Metal blinds are a great choice if you want strong, durable window blinds that can withstand tough environments. Keep your mini blinds in their best condition by cleaning them regularly and removing any damaging dirt and grease.
How to clean fabric window shades
Shades are a great alternative to window blinds, and the lack of slats makes them much easier to care for and less likely to accumulate dust. However, that doesn’t mean they never need cleaning. By carrying out quick maintenance cleans once or twice a month, you’ll keep your window shades looking as fresh and bright as the day they were installed. Here’s how to clean each type of fabric shade, from cellular to Roman.
How to clean solar or Roman shades
Solar shades are designed to reduce the amount of sunlight that gets into your home, helping to keep rooms cooler and reducing glare. They’re usually constructed from a single piece of fabric suspended on a roller. Roman shades loop into folds or pleats at the top of the window when raised, and can be made from fabric or bamboo.
- Vacuum cleaner with brush attachment
- Lint roller
- Clean microfiber cloth
- Fresh water
Step 1: Using the brush attachment on your vacuum cleaner, remove any dirt and dust from your blinds.
Step 2: If you live with pets, or in a dry environment where static is a problem, use a lint roller to remove stubborn hairs and dust.
Step 3: Spot clean stains or dirt using a cloth dampened with fresh water. Dab at stains, never rub them.
How to clean cellular or pleated shades
Cellular, or honeycomb shades get their name from their hexagonal shape. They’re thicker than most other window blinds, and are used as insulators as well as to control light. Their open cell shape traps air, preventing heat from being lost through windows. Unfortunately, that shape also collects a lot of dust! Pleated shades are very similar to honeycomb shades, however they are made from a single layer of cells, while honeycomb shades have two or three. As a result, pleated blinds aren’t such good insulators, but they are less bulky, admit more light, and are more economical to install.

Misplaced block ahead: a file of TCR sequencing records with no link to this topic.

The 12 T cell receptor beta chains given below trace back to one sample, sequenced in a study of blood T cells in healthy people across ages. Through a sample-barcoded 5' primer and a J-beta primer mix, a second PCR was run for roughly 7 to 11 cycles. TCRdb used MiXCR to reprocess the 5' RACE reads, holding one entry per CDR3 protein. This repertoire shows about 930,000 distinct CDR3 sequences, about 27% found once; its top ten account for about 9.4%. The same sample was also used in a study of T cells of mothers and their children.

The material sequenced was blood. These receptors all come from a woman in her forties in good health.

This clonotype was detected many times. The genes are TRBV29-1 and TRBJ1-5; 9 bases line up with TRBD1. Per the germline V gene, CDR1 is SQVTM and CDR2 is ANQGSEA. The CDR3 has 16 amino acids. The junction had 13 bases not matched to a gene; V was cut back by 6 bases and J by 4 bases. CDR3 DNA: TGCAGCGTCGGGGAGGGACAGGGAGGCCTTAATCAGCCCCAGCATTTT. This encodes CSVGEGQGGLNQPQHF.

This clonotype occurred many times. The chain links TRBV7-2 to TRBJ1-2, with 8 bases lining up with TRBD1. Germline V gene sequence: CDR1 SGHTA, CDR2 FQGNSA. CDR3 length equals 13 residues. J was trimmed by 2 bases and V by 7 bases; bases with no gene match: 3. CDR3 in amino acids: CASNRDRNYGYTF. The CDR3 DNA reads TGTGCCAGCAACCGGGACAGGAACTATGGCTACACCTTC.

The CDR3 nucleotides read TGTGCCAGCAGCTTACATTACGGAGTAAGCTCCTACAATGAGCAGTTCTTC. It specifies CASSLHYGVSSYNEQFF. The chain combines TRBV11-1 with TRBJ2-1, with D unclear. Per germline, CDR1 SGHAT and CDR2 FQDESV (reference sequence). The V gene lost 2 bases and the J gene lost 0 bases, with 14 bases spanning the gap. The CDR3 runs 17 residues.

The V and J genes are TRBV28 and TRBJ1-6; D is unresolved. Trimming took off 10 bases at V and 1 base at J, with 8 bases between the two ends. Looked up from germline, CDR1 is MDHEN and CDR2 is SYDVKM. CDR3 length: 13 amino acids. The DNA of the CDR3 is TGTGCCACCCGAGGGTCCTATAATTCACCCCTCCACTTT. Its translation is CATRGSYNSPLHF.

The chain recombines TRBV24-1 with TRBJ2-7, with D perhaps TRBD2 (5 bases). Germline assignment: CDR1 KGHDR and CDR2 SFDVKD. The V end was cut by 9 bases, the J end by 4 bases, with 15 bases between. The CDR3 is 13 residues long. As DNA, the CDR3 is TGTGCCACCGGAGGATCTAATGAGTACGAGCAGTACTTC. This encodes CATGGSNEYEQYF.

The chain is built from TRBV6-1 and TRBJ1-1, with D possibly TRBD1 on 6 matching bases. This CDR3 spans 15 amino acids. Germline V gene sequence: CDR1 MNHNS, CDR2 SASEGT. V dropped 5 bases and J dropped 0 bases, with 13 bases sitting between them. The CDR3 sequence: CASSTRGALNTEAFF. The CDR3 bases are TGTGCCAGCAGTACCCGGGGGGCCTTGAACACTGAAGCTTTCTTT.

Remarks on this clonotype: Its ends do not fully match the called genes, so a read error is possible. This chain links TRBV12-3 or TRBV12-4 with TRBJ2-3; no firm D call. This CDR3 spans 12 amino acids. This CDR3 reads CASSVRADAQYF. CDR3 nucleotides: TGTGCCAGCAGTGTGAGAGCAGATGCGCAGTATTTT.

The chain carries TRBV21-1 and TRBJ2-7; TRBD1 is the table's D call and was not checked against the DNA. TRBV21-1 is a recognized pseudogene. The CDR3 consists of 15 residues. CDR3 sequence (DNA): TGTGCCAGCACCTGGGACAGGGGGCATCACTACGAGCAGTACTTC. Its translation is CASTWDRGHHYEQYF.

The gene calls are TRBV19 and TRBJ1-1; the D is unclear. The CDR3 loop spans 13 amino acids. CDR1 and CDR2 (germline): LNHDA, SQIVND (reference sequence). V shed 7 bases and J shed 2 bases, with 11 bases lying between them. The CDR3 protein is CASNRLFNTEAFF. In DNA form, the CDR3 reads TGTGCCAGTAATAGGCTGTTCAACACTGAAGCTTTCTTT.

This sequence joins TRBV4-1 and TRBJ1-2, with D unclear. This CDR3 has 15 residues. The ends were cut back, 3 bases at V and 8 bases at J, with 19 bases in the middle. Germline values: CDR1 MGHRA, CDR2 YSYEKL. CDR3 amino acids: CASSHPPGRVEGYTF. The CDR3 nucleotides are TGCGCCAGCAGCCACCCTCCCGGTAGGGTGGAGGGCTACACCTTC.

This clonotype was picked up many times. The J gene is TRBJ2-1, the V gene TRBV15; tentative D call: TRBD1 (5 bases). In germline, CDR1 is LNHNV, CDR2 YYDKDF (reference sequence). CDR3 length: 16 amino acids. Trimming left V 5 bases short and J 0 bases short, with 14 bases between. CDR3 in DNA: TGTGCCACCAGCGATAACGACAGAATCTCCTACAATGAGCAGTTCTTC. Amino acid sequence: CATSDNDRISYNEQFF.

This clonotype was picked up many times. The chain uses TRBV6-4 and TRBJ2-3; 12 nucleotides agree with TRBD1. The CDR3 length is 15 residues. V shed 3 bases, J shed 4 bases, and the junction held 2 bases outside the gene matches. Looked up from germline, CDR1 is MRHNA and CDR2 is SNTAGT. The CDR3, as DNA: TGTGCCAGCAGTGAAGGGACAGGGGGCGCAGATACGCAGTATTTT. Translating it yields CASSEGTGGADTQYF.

- Vacuum cleaner with brush attachment
- Microfiber cloth
Step 1: Use the brush attachment on your vacuum cleaner to remove as much dust as possible from the outside of your pleated or honeycomb blinds.
Step 2: Take your hairdryer and using a cool setting, blow away the dust and dirt from inside the cells.
Step 3: Vacuum up the excess dust.
Step 4: Spot clean stains with a damp, clean cloth.
Pro Tip: Use a rubber sponge (also known as a dry sponge) to remove dust and dirt from fabrics. You’ll find them in most hardware stores. Made of vulcanized rubber, they are non-greasy, residue free, and gentle on delicate surfaces.
If your fabric shades are very dirty, avoid the temptation to put them in the washing machine. Instead, take them to a dry cleaner to ensure they are cleaned properly without getting damaged.
How to clean vertical and horizontal blinds
Whether your blinds go up and down or left to right makes a difference to how you clean them. Most household blinds are horizontal Persian or Venetian blinds. They are easy to install and maintain, but they have lots of horizontal slats that collect dust and dirt. A quick and easy way to clean horizontal blinds is to put an old sock over your hand and rub it across each slat while the blind is open.
Vertical blinds are less likely to attract dust because there are less flat surfaces for it to settle, so they need cleaning less often than horizontal blinds. When cleaning vertical blinds, use a duster, or the brush attachment on your vacuum, and always clean in a downward motion. This prevents the blinds from becoming unhooked.
After cleaning your window blinds
Once you’ve cleaned your window blinds or shades, don’t forget the strings. Strings attract dust just like blinds do, and can quickly become discolored in bright sunlight. To clean them, dip a microfiber cloth into warm water and fabric cleaner, grip the string with the cloth, and clean from top to bottom.